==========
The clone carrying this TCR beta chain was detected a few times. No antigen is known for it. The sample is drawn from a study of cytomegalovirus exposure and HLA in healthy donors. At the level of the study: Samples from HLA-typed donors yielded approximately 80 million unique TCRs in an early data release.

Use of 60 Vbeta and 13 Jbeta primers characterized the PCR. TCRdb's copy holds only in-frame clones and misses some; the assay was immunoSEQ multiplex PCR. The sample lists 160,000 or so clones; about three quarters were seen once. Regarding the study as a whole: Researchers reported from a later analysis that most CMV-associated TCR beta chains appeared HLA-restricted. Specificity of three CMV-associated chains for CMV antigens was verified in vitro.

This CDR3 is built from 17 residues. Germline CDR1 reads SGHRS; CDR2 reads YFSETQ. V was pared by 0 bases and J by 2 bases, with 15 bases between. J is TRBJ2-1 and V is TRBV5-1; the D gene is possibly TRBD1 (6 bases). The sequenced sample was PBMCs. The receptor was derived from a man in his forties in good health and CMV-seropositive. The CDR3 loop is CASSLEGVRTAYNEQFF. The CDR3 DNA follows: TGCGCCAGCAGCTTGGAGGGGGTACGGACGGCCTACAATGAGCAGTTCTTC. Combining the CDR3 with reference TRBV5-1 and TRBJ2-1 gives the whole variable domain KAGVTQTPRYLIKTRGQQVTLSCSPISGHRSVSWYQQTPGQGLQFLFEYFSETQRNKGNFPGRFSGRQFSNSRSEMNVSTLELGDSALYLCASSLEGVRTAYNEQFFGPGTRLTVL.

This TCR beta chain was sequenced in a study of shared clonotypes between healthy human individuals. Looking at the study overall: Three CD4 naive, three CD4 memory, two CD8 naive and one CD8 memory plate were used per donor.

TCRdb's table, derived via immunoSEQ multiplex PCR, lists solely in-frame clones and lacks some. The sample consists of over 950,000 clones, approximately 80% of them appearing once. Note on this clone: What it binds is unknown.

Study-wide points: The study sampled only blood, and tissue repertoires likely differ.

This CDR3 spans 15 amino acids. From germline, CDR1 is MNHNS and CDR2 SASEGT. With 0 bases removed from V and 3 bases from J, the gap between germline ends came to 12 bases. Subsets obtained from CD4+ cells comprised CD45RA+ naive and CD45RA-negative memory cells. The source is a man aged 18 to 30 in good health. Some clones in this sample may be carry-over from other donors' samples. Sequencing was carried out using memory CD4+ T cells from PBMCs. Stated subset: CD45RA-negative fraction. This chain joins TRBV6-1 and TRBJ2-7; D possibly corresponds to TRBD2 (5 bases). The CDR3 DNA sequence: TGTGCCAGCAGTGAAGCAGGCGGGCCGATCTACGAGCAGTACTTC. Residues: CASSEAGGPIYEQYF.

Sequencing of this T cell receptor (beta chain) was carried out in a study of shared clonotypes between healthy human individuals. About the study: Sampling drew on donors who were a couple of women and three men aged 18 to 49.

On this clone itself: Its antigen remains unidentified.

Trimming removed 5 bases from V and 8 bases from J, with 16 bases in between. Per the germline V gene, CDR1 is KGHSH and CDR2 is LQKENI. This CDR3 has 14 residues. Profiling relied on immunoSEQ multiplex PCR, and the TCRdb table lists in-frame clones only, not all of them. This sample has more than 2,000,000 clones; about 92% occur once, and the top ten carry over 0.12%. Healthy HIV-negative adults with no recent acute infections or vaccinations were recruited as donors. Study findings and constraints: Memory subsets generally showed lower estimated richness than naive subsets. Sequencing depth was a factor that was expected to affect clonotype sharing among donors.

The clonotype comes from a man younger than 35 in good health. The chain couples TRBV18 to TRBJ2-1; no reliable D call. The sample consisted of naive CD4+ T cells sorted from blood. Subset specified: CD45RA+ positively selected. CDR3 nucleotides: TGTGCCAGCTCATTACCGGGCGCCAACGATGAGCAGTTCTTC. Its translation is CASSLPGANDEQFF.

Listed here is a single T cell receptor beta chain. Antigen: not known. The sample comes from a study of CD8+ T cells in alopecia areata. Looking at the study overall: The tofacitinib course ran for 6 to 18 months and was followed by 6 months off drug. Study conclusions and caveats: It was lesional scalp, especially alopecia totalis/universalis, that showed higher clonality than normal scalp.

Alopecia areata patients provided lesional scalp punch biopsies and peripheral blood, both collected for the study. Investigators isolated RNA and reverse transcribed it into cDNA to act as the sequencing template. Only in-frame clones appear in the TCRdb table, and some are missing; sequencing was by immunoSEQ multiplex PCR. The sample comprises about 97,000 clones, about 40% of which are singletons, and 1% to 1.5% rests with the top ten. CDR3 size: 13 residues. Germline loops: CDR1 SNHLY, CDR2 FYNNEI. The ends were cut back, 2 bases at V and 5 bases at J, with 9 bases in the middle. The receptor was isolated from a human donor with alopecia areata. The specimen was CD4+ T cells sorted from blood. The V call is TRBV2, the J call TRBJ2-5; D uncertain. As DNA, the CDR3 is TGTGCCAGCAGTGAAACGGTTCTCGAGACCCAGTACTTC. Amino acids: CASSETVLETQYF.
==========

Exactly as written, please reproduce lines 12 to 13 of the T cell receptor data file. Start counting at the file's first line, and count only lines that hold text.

Listed here is a single T cell receptor beta chain. Antigen: not known. The sample comes from a study of CD8+ T cells in alopecia areata. Looking at the study overall: The tofacitinib course ran for 6 to 18 months and was followed by 6 months off drug. Study conclusions and caveats: It was lesional scalp, especially alopecia totalis/universalis, that showed higher clonality than normal scalp.

Alopecia areata patients provided lesional scalp punch biopsies and peripheral blood, both collected for the study. Investigators isolated RNA and reverse transcribed it into cDNA to act as the sequencing template. Only in-frame clones appear in the TCRdb table, and some are missing; sequencing was by immunoSEQ multiplex PCR. The sample comprises about 97,000 clones, about 40% of which are singletons, and 1% to 1.5% rests with the top ten. CDR3 size: 13 residues. Germline loops: CDR1 SNHLY, CDR2 FYNNEI. The ends were cut back, 2 bases at V and 5 bases at J, with 9 bases in the middle. The receptor was isolated from a human donor with alopecia areata. The specimen was CD4+ T cells sorted from blood. The V call is TRBV2, the J call TRBJ2-5; D uncertain. As DNA, the CDR3 is TGTGCCAGCAGTGAAACGGTTCTCGAGACCCAGTACTTC. Amino acids: CASSETVLETQYF.